opted Monday by the New Orleans
The resolutions appeal to Congress
to place bagging and ties on the free
list and urge the enactment of the
necessary legislation at the present
extra session of Congress. President
W. B. Thompson, of the Cotton "ax
change, in a letter which be address
ed to each member of Congress, tells
of the great importance to the South
of this alleged tariff steal. He says
"The cotton crop of the South
yields an average of about 12,000,
000 bales. Of this total approximate
ly five-eights, or 7,500,000 bales, rep
resenting an average money value of
lover $500,000,000 are exported and
exchanged for foreign gold. The
' mere statement of these facts attests
the importance of the cotton produc
ing Industry, emphasizes the obliga
tion, which the country at large owes
the producer of this crop and estab
lishes his right to at least just treat
ment at the hands of the general law
"Under the present tariff law, the
duty on steel cotton ties amounts to
2.7 cents per bale, or $324,000 on a.
crop of 12,000,000 bales. This tariff
is prohibitive, as is snown by the fact
that no steel ties are imported.
'Therefore the government has no
I share in this impost which consti
tutes simply and solely tribute levied
upon the cotton farmer for the ben
efit of the cotton tie trust.
"The duty on jute bagging imposed
by the present tariff law amounts to
5V* cents-per bale or $630,000, on
a crop of 12,000,000 bales. This tar
iff is to a 'arge extent prohibitive in
asmuch as it yields only about $100,
000 in revenues to the government.
The balance of about $435,000 con
stitutes a tribute paid by the cotton
farmer to the bagging trust.
"But the bagging trust Is not sat
isfied with its share of this impost,
ft desires to raise the duty to a figure
which will not only prevent the gov
ernment from receiving any revenue
therfrom, but will enable the trust
to take from the farmer four times
as much as it has been able to take
"This trust has recently m^ae &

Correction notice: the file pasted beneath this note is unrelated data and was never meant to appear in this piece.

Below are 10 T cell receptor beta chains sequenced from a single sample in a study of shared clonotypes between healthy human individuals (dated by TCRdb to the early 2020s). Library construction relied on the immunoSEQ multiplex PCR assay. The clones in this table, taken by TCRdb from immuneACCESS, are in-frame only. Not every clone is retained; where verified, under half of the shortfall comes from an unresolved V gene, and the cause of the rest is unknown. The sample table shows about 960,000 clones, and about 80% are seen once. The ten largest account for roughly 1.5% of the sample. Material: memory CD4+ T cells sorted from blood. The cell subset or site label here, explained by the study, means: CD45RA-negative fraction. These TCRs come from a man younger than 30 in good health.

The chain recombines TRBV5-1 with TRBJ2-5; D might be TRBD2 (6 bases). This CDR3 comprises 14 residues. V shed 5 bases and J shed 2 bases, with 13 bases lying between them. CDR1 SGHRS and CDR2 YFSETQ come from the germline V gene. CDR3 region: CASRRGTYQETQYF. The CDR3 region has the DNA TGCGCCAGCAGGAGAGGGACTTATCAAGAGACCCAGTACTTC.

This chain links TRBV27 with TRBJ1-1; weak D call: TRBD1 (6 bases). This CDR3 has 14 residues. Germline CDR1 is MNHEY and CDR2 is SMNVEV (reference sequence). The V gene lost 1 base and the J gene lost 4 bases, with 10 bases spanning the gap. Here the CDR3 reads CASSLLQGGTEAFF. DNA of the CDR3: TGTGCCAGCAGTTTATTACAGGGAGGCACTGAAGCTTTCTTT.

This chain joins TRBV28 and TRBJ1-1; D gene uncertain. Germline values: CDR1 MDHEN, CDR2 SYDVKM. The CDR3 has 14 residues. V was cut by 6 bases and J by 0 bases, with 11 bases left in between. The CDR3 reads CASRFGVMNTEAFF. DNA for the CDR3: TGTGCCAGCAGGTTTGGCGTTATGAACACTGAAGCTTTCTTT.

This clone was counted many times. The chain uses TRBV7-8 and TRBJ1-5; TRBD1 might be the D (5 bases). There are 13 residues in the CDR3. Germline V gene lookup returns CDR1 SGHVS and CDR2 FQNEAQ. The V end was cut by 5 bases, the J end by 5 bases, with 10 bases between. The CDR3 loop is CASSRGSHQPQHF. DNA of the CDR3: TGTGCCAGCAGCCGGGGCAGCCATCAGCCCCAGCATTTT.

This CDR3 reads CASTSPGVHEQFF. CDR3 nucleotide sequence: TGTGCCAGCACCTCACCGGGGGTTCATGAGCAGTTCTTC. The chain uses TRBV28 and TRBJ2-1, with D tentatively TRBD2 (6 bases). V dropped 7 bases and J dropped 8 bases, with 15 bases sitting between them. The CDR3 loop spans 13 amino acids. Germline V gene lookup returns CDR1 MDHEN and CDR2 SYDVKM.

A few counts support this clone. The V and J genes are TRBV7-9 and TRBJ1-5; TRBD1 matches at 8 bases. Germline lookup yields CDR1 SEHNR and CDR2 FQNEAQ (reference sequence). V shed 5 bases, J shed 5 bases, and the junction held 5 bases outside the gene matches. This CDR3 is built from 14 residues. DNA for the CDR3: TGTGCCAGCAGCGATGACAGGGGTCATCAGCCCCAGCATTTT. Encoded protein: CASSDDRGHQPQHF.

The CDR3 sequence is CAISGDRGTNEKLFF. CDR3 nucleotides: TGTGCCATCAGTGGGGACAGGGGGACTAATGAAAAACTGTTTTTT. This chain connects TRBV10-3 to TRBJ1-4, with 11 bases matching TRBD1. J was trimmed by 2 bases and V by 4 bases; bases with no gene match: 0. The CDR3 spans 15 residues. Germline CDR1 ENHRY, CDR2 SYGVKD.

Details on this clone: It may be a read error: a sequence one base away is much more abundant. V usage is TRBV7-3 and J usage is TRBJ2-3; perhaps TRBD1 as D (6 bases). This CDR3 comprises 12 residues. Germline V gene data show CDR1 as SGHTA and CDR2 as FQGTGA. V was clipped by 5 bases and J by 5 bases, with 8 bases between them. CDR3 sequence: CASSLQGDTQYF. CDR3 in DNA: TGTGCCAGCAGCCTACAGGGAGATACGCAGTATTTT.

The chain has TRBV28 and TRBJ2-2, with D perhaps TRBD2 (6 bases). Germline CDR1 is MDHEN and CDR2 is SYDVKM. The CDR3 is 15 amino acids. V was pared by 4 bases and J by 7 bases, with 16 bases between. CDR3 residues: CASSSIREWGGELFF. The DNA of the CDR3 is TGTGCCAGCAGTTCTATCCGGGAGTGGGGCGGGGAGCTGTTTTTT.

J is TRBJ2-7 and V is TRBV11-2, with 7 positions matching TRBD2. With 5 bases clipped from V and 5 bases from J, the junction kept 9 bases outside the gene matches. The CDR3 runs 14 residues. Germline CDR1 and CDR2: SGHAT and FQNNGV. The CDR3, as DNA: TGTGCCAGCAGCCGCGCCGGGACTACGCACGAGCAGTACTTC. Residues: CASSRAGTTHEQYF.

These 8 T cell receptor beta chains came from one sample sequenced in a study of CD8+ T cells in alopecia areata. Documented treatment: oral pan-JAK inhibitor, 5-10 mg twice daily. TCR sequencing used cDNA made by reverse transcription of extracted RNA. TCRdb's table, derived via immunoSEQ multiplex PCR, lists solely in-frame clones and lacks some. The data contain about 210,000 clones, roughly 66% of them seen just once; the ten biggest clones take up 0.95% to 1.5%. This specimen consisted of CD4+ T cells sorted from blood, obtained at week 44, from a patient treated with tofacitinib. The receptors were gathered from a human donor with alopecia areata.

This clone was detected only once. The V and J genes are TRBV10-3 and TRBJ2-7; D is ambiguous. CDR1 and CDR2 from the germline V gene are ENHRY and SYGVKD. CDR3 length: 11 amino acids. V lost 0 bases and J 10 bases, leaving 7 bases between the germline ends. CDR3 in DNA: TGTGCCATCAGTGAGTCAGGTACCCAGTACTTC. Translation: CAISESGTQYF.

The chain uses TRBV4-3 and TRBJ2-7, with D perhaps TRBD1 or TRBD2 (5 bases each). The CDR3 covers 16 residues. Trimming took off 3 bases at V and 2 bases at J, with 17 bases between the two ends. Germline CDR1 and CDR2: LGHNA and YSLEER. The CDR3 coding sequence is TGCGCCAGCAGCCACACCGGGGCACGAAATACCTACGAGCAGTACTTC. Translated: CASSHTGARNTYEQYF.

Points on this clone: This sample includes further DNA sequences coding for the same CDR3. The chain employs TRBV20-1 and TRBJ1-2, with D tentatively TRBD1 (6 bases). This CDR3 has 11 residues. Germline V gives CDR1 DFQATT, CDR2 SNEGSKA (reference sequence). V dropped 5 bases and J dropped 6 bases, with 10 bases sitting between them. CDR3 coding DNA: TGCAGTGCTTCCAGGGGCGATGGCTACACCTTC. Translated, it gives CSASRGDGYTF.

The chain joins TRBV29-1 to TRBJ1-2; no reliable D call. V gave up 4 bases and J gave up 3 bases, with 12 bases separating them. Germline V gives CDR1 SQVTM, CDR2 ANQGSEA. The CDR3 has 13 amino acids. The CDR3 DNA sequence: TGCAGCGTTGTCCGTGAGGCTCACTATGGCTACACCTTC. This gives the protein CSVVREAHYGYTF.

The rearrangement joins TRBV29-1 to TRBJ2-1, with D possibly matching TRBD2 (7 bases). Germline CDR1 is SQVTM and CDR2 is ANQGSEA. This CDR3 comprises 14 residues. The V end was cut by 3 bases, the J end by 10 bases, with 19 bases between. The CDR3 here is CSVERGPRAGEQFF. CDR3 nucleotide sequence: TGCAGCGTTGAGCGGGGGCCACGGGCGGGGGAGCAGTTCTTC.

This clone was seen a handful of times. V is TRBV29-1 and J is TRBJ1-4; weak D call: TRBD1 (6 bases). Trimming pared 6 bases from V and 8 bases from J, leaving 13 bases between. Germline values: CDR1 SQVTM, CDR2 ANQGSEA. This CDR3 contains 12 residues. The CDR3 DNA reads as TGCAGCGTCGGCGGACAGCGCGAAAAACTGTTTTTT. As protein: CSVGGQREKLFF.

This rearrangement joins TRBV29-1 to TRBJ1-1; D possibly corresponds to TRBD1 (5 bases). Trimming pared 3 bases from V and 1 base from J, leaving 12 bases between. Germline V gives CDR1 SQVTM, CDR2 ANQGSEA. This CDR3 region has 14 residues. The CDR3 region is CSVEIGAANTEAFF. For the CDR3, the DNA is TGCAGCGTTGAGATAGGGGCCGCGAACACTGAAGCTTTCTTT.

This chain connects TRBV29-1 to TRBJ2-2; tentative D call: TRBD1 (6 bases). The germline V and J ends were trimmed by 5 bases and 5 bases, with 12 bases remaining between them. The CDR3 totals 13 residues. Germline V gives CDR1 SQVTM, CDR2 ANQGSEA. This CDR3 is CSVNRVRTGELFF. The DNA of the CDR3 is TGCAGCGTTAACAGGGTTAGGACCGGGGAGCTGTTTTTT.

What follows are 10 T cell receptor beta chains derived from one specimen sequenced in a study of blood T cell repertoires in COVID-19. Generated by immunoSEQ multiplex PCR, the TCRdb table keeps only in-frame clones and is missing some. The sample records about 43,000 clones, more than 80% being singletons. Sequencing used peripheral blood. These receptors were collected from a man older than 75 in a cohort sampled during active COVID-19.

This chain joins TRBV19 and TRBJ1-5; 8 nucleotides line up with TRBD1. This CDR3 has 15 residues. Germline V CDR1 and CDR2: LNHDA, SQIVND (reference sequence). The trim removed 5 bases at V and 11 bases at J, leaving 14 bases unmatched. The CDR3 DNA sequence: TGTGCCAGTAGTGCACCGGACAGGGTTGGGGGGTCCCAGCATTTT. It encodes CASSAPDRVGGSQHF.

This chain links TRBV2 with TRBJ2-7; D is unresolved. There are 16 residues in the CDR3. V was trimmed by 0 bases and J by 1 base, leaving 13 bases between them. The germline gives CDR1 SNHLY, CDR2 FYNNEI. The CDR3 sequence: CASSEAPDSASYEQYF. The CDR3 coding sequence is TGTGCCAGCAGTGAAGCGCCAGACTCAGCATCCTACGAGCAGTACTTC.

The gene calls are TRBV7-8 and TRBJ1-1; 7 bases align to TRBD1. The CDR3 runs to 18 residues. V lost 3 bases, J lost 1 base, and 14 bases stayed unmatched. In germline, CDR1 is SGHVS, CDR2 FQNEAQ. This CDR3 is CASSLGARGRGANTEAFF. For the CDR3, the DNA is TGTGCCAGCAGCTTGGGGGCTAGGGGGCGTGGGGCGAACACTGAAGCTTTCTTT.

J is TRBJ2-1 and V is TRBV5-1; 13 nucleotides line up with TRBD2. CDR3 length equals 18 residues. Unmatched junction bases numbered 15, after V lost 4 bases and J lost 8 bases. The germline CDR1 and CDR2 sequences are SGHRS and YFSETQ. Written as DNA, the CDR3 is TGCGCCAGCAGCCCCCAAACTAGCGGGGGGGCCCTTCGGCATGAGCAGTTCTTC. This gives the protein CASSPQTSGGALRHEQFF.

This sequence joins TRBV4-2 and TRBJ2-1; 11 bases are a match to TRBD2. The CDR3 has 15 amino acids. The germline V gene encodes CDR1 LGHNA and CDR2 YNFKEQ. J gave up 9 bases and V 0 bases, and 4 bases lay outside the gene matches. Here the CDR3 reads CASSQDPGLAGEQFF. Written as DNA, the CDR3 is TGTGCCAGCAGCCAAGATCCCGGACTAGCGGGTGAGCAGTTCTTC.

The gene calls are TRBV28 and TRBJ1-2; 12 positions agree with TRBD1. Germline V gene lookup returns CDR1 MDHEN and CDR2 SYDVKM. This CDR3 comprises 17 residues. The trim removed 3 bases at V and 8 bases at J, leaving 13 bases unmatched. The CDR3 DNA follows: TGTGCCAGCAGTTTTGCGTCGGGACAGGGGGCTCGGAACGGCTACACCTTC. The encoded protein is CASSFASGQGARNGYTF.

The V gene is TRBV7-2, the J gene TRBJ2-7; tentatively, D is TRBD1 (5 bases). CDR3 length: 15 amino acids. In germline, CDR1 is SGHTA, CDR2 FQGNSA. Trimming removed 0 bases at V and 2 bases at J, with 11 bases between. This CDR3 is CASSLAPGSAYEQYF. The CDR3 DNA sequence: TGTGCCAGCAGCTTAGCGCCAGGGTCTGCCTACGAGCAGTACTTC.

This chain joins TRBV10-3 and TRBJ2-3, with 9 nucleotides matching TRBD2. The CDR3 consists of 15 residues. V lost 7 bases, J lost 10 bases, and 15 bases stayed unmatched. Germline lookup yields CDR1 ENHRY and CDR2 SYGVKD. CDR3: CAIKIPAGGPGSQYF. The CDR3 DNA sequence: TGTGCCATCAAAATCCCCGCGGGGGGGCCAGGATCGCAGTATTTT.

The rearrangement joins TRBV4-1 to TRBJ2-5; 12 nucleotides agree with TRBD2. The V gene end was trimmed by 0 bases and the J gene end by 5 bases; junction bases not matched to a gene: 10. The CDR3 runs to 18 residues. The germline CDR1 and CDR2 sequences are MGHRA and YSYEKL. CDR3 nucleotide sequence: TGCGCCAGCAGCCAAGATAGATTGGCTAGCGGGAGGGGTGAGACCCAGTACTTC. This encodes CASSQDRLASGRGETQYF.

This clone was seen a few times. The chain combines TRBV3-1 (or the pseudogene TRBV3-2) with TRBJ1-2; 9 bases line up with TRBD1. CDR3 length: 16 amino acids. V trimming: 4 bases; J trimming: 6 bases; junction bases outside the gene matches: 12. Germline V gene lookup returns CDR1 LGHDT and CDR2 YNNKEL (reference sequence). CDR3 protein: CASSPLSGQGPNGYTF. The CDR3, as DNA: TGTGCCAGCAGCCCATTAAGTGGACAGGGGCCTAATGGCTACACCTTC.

I technical test case based upon a ques
\ tion of chemical analysis, and has
secured a ruling thereon from the
board of general appraisers In New
York, which will change the duty on
'imported bagging from ttte presen
I rate, which amounts to about 5 1-4
cents per bale, to an ad valorem duty,
which will amount to about 21 cents
per bale. This means an increase
from ?t;:-,0,ooo on the crop to prac
tically $2,500,000, all of which the
trust will collect from the farmer
without any division with the govern
"Tlius under the Payne-A?*rich;
law as heretofore Interpreted, the
cottor producer lias borns the bur
uen of a $i'"?0.000 yearly tax on han
ging and ties and if the chemical in
terpretation holds, he will hereafter
be mulcted In the yearly sum of $2.
SOO.000 for his baling materials, all
of which goes into the treasuries of
the bagging and tie trusts.
"From this it will appear that not
only the proposed outra.ce, but the
present tax on bagging and ties is in
adequate and wrong; and because the
Western farmer has, and has had for
more than 15 years, his binder twines
on the free list, the tax upon the
Southern farmer stands condemned
on the additional discrimination."
Twenty Were Drowned.
It is belived 20 lives were lost
when the little wooden steamer Iro
(|uois, plying between Sydney. Van
couver Island, and the islands of the
f!ulf of Georgia, capsized soon after
leaving Sydney .Monday.
Lee County?J. E. Campbell, Cam
Lexington County?L. B. Addy,
Newberry County? McD. Metts,
Orangeburg County?L. B. Lido,
Pickens County?C. G. Masteis,
Bichland County?Jno. A. Jen
Saluda County?.Tarr.es Herbert,
Spartanburg County?P.. Bryant,
Sumter County?A. J. Ard, Sum
Union County?H. J. Thomas, Car
York County?W. T. Sims, Sharon.